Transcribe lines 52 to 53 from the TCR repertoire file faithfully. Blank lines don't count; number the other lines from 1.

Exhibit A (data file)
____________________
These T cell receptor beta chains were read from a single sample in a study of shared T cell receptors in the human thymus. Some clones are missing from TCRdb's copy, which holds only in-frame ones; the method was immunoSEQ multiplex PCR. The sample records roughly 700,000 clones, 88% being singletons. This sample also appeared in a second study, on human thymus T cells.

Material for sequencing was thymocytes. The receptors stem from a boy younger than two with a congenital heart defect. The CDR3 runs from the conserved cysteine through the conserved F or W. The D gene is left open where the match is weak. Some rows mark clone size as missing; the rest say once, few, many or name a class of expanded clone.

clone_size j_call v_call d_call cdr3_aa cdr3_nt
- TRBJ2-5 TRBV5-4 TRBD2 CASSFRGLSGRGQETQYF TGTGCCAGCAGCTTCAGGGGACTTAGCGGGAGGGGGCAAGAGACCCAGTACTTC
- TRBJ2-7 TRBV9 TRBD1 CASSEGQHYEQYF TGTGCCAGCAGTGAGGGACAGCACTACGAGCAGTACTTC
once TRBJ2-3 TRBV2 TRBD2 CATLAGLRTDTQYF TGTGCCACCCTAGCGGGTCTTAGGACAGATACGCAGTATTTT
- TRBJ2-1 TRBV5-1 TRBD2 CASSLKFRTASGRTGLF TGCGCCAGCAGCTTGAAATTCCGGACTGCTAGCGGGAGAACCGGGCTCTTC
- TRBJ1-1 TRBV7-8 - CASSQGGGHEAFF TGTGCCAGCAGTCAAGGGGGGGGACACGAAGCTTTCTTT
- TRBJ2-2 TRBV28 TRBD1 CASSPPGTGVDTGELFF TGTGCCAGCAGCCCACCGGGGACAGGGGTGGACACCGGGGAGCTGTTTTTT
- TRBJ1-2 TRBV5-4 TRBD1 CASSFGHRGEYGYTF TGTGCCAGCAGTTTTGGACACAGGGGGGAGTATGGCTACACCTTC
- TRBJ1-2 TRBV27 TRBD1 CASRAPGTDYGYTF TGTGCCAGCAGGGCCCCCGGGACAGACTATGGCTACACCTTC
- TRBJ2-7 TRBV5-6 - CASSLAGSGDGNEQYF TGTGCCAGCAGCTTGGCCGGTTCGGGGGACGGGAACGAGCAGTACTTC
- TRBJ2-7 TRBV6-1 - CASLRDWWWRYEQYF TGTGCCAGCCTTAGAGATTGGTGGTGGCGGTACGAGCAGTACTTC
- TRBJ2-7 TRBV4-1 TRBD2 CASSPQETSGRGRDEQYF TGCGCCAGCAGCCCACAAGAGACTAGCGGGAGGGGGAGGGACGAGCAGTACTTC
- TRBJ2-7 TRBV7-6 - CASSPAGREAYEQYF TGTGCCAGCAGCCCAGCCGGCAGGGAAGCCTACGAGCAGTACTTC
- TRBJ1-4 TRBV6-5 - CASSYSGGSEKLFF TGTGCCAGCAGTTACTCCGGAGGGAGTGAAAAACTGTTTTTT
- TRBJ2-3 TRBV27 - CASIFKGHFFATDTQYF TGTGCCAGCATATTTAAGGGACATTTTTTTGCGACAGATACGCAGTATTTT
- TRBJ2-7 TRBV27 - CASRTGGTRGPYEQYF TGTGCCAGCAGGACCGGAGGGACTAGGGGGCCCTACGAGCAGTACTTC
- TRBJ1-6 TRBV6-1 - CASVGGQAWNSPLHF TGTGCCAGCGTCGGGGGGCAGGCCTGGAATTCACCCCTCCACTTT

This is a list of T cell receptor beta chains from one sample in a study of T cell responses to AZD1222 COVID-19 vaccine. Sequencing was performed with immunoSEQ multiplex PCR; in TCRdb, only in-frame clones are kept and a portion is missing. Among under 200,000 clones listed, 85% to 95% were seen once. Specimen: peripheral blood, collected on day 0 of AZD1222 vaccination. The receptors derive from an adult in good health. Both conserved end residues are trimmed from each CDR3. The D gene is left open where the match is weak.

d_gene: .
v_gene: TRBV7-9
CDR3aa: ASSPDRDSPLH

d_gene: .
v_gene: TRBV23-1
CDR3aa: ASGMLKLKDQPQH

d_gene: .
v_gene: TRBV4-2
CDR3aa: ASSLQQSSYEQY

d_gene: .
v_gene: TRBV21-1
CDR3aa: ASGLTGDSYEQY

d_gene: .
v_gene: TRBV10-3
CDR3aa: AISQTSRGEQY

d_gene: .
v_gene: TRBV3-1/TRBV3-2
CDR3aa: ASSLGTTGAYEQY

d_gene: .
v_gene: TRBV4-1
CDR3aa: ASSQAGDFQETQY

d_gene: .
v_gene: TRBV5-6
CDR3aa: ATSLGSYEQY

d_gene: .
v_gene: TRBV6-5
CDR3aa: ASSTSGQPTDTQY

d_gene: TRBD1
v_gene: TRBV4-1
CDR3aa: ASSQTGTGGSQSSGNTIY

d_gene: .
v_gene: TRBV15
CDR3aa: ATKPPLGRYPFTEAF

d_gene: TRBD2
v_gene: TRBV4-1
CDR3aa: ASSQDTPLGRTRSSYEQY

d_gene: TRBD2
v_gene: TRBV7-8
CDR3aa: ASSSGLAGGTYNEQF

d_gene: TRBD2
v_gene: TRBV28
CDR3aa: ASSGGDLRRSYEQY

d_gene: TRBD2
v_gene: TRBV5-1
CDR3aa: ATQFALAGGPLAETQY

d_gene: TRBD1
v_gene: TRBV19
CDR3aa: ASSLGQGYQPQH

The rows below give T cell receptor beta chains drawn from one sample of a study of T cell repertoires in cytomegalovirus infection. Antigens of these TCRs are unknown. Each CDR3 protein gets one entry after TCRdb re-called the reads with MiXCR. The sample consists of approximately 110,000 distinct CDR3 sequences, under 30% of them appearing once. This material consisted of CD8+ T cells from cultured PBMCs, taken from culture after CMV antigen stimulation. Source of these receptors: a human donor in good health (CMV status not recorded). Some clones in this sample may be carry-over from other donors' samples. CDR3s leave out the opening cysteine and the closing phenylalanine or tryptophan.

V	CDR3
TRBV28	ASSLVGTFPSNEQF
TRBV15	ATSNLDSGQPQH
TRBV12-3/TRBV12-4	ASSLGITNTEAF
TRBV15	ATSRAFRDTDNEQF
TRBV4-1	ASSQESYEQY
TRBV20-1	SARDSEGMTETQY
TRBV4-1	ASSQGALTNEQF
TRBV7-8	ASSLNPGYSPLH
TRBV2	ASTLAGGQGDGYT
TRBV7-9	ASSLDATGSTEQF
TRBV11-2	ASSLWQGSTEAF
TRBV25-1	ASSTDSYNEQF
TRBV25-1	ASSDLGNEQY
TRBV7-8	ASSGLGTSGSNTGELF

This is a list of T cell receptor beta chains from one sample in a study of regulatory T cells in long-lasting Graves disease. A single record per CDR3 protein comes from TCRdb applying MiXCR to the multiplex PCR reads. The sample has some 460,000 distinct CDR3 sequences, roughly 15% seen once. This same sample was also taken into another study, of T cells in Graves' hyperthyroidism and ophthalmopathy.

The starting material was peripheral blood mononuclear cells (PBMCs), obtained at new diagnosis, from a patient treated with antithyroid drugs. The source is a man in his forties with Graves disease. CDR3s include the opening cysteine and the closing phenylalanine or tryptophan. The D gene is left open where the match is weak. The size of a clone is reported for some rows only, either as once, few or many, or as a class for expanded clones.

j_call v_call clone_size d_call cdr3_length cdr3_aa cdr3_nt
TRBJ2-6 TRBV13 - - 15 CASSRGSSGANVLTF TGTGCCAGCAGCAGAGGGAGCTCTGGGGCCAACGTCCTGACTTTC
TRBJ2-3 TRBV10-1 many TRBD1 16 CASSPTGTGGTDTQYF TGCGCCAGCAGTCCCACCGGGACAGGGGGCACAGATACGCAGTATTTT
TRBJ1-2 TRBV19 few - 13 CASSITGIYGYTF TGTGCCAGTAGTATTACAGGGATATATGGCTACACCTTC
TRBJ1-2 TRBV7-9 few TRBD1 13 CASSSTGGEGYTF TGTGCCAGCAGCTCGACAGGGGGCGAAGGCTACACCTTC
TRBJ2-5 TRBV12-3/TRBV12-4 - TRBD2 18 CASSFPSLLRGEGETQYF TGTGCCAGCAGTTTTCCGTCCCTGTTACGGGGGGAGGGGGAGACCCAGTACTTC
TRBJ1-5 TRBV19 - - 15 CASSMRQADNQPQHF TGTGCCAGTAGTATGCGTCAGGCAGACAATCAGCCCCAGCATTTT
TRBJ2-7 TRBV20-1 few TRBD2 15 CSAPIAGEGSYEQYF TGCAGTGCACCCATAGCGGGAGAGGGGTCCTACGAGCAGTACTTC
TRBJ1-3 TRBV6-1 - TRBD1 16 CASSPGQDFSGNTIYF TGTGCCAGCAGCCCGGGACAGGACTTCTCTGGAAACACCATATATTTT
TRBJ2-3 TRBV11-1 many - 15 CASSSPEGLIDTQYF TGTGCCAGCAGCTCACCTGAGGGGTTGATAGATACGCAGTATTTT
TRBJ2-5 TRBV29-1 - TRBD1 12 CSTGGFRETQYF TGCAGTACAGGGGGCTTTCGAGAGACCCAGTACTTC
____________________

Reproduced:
v_gene: TRBV15
CDR3aa: ATKPPLGRYPFTEAF